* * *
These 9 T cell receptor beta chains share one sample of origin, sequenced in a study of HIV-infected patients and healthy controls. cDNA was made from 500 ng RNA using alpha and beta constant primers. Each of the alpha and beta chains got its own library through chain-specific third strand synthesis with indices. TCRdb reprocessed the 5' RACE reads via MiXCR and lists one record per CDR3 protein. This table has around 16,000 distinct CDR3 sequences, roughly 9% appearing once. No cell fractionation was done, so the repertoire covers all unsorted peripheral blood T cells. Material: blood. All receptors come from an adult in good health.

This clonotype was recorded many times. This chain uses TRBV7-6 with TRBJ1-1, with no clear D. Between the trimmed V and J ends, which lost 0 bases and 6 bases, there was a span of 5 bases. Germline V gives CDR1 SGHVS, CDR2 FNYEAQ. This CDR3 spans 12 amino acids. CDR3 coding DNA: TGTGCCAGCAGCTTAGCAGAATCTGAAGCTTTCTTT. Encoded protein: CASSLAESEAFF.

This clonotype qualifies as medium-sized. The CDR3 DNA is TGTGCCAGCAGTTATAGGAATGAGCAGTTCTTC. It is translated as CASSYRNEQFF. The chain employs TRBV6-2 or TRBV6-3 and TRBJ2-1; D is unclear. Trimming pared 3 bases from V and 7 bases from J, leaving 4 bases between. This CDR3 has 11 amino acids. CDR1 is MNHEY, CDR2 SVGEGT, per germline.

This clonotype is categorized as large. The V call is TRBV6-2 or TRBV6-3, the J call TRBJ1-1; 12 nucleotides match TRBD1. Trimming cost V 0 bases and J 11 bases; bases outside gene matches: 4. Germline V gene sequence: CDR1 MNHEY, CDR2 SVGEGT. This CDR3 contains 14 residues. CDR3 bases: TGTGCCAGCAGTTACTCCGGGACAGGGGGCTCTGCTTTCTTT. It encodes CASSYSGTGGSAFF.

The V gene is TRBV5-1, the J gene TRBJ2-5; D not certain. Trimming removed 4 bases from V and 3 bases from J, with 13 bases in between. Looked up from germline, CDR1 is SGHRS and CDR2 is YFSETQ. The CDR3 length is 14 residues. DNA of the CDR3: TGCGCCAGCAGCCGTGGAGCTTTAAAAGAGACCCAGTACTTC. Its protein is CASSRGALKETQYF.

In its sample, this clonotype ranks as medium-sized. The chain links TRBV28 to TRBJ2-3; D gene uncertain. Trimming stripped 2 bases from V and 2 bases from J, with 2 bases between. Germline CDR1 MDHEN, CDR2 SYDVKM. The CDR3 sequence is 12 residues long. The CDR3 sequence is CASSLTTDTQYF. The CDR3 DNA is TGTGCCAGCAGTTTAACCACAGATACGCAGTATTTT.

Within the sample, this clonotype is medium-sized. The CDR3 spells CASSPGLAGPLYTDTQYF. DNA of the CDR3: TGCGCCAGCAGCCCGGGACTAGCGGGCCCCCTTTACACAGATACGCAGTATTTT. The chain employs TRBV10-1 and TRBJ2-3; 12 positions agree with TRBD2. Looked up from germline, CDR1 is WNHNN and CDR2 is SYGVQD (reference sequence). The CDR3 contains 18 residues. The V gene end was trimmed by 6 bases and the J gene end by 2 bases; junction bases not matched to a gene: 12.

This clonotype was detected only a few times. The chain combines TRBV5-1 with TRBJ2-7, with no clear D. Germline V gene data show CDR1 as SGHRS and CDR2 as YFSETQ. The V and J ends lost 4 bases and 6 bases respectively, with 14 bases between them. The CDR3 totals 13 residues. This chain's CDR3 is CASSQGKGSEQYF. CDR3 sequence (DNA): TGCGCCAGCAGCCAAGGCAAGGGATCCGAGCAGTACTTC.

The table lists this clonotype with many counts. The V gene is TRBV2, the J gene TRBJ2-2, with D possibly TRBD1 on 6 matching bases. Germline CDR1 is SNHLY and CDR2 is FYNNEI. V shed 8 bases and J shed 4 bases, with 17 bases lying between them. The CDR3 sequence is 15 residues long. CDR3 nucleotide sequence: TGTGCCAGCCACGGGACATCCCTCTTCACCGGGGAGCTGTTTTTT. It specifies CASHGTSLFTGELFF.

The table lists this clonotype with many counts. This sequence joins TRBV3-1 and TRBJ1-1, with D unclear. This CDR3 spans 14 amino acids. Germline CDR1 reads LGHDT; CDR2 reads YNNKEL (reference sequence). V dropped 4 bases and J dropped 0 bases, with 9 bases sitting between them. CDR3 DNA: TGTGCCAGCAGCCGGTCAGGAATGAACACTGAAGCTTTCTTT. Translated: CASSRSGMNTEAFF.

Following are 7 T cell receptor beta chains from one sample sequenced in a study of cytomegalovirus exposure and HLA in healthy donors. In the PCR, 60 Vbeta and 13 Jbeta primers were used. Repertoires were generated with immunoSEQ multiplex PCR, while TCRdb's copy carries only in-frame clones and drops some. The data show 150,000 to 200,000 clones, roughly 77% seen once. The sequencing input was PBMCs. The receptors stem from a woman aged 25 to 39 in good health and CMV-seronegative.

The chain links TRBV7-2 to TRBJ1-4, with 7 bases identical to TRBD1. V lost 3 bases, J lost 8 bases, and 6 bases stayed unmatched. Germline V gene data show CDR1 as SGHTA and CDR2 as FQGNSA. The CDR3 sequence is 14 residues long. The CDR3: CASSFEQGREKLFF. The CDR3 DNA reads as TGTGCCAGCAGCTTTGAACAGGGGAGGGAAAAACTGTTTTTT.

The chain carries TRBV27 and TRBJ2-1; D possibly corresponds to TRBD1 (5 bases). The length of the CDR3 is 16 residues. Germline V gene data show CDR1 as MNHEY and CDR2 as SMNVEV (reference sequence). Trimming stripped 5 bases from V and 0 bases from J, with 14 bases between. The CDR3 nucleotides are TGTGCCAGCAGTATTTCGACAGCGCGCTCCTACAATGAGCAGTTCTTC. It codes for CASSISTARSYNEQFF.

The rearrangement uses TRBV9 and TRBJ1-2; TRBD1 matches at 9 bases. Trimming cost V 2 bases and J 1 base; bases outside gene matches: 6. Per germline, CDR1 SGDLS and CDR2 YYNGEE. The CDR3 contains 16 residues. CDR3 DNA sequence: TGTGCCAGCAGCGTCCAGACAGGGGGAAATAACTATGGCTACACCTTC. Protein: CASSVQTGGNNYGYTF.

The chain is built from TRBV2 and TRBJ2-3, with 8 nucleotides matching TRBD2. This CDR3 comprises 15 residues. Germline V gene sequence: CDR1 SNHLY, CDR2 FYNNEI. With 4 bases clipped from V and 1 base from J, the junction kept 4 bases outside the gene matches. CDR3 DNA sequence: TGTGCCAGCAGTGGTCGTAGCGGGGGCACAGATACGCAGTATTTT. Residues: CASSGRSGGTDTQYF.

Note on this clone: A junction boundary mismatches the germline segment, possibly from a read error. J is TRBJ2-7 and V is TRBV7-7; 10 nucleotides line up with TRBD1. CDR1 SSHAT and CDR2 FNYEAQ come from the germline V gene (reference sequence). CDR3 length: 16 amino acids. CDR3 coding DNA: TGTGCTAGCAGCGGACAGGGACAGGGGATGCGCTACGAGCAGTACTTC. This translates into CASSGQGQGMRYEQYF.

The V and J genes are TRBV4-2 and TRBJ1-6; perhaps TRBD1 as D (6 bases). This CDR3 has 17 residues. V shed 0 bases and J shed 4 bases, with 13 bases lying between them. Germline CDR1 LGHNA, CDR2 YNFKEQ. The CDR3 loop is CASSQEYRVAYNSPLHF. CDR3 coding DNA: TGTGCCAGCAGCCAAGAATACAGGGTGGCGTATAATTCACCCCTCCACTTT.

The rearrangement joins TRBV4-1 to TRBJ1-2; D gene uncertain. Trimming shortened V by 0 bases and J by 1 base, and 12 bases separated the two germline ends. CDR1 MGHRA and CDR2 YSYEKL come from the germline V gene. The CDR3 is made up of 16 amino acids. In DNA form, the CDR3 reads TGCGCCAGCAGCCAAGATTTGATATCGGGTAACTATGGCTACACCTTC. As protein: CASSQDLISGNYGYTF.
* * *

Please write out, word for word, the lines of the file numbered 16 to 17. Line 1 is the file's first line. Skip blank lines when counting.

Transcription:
Note on this clone: A junction boundary mismatches the germline segment, possibly from a read error. J is TRBJ2-7 and V is TRBV7-7; 10 nucleotides line up with TRBD1. CDR1 SSHAT and CDR2 FNYEAQ come from the germline V gene (reference sequence). CDR3 length: 16 amino acids. CDR3 coding DNA: TGTGCTAGCAGCGGACAGGGACAGGGGATGCGCTACGAGCAGTACTTC. This translates into CASSGQGQGMRYEQYF.

The V and J genes are TRBV4-2 and TRBJ1-6; perhaps TRBD1 as D (6 bases). This CDR3 has 17 residues. V shed 0 bases and J shed 4 bases, with 13 bases lying between them. Germline CDR1 LGHNA, CDR2 YNFKEQ. The CDR3 loop is CASSQEYRVAYNSPLHF. CDR3 coding DNA: TGTGCCAGCAGCCAAGAATACAGGGTGGCGTATAATTCACCCCTCCACTTT.